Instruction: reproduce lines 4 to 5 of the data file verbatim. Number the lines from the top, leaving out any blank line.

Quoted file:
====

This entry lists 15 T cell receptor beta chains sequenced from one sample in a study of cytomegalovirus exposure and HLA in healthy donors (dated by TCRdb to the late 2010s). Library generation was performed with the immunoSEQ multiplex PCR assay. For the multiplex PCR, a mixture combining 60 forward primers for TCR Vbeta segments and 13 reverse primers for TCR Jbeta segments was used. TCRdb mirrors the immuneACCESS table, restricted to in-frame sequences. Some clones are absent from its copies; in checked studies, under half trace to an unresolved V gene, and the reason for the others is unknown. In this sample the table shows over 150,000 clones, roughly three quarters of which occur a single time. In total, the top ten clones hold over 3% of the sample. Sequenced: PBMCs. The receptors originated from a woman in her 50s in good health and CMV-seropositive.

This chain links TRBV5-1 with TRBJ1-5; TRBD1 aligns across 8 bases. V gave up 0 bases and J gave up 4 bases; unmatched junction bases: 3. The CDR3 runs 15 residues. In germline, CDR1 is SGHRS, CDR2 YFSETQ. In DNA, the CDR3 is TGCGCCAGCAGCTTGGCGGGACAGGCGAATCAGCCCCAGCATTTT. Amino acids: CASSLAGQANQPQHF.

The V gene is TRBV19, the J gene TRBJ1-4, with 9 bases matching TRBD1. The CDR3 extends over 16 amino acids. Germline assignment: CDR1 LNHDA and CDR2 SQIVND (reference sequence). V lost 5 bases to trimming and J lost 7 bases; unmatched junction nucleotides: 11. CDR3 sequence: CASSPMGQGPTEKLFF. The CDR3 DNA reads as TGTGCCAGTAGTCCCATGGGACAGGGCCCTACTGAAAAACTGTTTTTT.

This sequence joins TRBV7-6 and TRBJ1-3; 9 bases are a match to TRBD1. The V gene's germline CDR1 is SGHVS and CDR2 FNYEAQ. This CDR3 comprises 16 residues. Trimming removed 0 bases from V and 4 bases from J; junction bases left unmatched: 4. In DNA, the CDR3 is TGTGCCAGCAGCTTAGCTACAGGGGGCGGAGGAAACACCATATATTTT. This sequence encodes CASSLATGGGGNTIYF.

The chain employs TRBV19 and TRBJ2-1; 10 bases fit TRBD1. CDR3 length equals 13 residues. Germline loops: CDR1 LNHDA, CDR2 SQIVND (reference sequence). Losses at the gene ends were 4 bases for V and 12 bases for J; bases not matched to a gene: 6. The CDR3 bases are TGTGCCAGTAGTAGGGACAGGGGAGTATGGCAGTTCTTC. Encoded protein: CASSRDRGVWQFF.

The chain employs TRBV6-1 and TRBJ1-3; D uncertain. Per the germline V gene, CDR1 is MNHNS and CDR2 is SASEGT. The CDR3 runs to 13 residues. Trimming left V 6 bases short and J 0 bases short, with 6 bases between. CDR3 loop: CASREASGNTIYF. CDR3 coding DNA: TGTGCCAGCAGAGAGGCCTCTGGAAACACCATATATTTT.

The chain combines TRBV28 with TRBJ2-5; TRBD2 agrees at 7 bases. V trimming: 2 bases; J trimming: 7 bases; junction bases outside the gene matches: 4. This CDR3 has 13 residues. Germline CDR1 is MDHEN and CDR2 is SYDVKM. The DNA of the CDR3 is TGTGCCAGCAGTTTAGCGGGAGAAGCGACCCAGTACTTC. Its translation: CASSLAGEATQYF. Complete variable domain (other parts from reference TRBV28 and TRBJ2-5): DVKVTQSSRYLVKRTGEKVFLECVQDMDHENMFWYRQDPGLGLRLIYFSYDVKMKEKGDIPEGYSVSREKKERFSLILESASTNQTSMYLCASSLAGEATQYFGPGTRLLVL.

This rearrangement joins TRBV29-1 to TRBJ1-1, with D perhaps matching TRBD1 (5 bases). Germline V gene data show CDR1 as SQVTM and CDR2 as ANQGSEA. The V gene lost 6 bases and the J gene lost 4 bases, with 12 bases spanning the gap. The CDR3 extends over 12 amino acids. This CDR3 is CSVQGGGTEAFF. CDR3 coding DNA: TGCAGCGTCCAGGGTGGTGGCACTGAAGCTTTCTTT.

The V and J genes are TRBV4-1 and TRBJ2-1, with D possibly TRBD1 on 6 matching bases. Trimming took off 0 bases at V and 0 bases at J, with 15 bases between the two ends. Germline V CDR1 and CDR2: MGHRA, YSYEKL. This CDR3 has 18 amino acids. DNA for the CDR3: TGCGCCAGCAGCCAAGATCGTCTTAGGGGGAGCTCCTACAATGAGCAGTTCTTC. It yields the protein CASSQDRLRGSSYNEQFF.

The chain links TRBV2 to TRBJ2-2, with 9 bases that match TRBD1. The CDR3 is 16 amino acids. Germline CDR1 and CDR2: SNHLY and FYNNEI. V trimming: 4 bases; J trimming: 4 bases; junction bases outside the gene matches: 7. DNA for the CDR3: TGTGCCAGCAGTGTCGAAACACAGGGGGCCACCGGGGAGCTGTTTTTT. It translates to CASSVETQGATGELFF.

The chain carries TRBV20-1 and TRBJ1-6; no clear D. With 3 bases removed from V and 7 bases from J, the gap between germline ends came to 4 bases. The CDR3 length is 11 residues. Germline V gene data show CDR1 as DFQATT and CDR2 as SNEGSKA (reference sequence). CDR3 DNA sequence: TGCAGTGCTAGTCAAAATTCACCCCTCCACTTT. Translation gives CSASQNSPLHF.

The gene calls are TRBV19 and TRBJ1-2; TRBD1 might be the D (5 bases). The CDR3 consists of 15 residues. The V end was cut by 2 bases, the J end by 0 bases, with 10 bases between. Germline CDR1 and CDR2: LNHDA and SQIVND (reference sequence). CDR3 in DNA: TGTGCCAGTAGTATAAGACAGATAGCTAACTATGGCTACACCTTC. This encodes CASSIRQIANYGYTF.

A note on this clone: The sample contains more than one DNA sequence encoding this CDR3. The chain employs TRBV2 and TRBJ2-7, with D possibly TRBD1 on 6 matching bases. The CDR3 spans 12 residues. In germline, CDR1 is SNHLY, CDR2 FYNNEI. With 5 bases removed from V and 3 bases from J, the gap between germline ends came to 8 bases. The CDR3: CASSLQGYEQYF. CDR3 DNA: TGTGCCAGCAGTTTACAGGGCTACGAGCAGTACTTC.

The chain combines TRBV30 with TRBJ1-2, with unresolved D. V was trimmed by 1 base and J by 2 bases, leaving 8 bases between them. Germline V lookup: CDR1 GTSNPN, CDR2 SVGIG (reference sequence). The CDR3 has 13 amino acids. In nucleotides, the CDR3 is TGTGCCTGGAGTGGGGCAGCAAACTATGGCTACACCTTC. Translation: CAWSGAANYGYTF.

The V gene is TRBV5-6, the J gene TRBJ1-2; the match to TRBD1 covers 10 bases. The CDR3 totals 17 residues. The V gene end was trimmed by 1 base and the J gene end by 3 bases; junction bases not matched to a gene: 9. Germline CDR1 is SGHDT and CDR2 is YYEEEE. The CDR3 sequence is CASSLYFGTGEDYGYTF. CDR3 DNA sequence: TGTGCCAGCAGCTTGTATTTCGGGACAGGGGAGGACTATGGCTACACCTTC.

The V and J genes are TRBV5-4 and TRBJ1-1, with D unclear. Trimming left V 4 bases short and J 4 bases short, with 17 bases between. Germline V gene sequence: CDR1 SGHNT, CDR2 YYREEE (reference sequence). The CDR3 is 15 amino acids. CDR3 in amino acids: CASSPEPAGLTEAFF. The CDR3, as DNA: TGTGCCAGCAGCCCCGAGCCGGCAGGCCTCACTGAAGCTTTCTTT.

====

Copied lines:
This sequence joins TRBV7-6 and TRBJ1-3; 9 bases are a match to TRBD1. The V gene's germline CDR1 is SGHVS and CDR2 FNYEAQ. This CDR3 comprises 16 residues. Trimming removed 0 bases from V and 4 bases from J; junction bases left unmatched: 4. In DNA, the CDR3 is TGTGCCAGCAGCTTAGCTACAGGGGGCGGAGGAAACACCATATATTTT. This sequence encodes CASSLATGGGGNTIYF.

The chain employs TRBV19 and TRBJ2-1; 10 bases fit TRBD1. CDR3 length equals 13 residues. Germline loops: CDR1 LNHDA, CDR2 SQIVND (reference sequence). Losses at the gene ends were 4 bases for V and 12 bases for J; bases not matched to a gene: 6. The CDR3 bases are TGTGCCAGTAGTAGGGACAGGGGAGTATGGCAGTTCTTC. Encoded protein: CASSRDRGVWQFF.